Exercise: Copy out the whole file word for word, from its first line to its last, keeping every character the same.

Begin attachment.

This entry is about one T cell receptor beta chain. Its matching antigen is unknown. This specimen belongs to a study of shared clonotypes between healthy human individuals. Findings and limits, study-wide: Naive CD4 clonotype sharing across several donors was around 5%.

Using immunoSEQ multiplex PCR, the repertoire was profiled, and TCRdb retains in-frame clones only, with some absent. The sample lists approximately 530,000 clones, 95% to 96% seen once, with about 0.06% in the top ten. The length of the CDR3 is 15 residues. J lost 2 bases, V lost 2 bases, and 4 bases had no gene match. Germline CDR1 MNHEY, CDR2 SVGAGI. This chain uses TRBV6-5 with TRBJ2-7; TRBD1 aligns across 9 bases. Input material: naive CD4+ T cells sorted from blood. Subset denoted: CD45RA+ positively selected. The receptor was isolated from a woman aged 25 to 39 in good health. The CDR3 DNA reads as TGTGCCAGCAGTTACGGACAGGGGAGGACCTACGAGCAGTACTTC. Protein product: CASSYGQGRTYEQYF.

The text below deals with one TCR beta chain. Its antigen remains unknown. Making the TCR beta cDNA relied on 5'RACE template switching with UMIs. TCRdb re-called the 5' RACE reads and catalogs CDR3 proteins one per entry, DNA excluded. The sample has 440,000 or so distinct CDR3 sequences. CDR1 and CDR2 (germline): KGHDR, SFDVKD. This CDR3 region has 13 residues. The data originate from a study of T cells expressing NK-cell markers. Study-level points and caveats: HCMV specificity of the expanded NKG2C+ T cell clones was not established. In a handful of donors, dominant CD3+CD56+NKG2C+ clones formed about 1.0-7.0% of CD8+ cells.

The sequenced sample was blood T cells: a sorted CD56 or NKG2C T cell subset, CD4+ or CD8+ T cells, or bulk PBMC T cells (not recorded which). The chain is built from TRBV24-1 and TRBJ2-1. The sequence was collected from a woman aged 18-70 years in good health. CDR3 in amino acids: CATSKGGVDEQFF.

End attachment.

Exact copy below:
This entry is about one T cell receptor beta chain. Its matching antigen is unknown. This specimen belongs to a study of shared clonotypes between healthy human individuals. Findings and limits, study-wide: Naive CD4 clonotype sharing across several donors was around 5%.

Using immunoSEQ multiplex PCR, the repertoire was profiled, and TCRdb retains in-frame clones only, with some absent. The sample lists approximately 530,000 clones, 95% to 96% seen once, with about 0.06% in the top ten. The length of the CDR3 is 15 residues. J lost 2 bases, V lost 2 bases, and 4 bases had no gene match. Germline CDR1 MNHEY, CDR2 SVGAGI. This chain uses TRBV6-5 with TRBJ2-7; TRBD1 aligns across 9 bases. Input material: naive CD4+ T cells sorted from blood. Subset denoted: CD45RA+ positively selected. The receptor was isolated from a woman aged 25 to 39 in good health. The CDR3 DNA reads as TGTGCCAGCAGTTACGGACAGGGGAGGACCTACGAGCAGTACTTC. Protein product: CASSYGQGRTYEQYF.

The text below deals with one TCR beta chain. Its antigen remains unknown. Making the TCR beta cDNA relied on 5'RACE template switching with UMIs. TCRdb re-called the 5' RACE reads and catalogs CDR3 proteins one per entry, DNA excluded. The sample has 440,000 or so distinct CDR3 sequences. CDR1 and CDR2 (germline): KGHDR, SFDVKD. This CDR3 region has 13 residues. The data originate from a study of T cells expressing NK-cell markers. Study-level points and caveats: HCMV specificity of the expanded NKG2C+ T cell clones was not established. In a handful of donors, dominant CD3+CD56+NKG2C+ clones formed about 1.0-7.0% of CD8+ cells.

The sequenced sample was blood T cells: a sorted CD56 or NKG2C T cell subset, CD4+ or CD8+ T cells, or bulk PBMC T cells (not recorded which). The chain is built from TRBV24-1 and TRBJ2-1. The sequence was collected from a woman aged 18-70 years in good health. CDR3 in amino acids: CATSKGGVDEQFF.